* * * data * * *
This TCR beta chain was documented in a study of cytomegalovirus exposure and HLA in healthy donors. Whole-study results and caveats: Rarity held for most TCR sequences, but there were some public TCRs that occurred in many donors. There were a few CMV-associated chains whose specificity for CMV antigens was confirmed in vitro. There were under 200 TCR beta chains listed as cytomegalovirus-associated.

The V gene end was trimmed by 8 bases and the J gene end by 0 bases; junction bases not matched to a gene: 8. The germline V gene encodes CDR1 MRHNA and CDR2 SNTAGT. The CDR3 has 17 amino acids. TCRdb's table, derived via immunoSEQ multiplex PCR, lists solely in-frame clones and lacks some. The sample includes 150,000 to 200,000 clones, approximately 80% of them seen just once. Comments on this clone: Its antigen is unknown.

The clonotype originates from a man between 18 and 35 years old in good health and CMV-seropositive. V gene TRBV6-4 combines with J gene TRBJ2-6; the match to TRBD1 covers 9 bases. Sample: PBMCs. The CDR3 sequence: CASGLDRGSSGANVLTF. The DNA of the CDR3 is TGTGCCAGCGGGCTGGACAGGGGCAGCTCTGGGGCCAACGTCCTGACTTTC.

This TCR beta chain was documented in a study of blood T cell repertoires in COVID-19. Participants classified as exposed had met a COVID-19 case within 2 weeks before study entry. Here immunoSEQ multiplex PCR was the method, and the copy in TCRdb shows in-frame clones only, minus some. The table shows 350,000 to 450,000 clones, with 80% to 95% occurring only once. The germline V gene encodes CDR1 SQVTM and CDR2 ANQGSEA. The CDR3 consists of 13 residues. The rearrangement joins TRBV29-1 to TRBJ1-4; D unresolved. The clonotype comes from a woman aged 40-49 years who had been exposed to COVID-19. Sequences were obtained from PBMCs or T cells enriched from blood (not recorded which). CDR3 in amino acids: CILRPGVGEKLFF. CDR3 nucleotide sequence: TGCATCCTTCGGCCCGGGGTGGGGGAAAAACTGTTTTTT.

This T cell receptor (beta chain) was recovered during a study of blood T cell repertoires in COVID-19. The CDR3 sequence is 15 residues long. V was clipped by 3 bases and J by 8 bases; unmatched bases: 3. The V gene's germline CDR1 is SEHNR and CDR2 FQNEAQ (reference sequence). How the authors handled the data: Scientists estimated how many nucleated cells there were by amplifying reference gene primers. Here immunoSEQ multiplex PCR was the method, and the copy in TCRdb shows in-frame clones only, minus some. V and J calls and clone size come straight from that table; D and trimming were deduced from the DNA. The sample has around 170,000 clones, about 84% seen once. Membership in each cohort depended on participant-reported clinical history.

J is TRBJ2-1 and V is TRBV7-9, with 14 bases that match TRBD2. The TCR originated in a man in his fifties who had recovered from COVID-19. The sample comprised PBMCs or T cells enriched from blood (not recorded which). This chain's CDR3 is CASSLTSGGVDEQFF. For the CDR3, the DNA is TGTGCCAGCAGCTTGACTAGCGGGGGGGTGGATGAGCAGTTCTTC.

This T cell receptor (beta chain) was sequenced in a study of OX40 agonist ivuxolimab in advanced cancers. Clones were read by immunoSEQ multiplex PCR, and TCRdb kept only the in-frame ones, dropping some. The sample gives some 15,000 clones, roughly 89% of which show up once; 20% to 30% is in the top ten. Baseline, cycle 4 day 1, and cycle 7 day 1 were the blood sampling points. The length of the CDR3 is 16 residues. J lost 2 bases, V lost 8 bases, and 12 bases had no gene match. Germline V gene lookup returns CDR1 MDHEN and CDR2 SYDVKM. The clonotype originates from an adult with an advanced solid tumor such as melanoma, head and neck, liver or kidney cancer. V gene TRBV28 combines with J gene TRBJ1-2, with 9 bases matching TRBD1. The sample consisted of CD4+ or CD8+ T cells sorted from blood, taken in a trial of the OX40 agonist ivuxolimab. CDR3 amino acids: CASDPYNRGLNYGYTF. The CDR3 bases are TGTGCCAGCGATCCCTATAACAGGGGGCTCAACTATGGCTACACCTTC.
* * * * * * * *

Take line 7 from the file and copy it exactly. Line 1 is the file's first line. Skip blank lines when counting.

This T cell receptor (beta chain) was sequenced in a study of OX40 agonist ivuxolimab in advanced cancers. Clones were read by immunoSEQ multiplex PCR, and TCRdb kept only the in-frame ones, dropping some. The sample gives some 15,000 clones, roughly 89% of which show up once; 20% to 30% is in the top ten. Baseline, cycle 4 day 1, and cycle 7 day 1 were the blood sampling points. The length of the CDR3 is 16 residues. J lost 2 bases, V lost 8 bases, and 12 bases had no gene match. Germline V gene lookup returns CDR1 MDHEN and CDR2 SYDVKM. The clonotype originates from an adult with an advanced solid tumor such as melanoma, head and neck, liver or kidney cancer. V gene TRBV28 combines with J gene TRBJ1-2, with 9 bases matching TRBD1. The sample consisted of CD4+ or CD8+ T cells sorted from blood, taken in a trial of the OX40 agonist ivuxolimab. CDR3 amino acids: CASDPYNRGLNYGYTF. The CDR3 bases are TGTGCCAGCGATCCCTATAACAGGGGGCTCAACTATGGCTACACCTTC.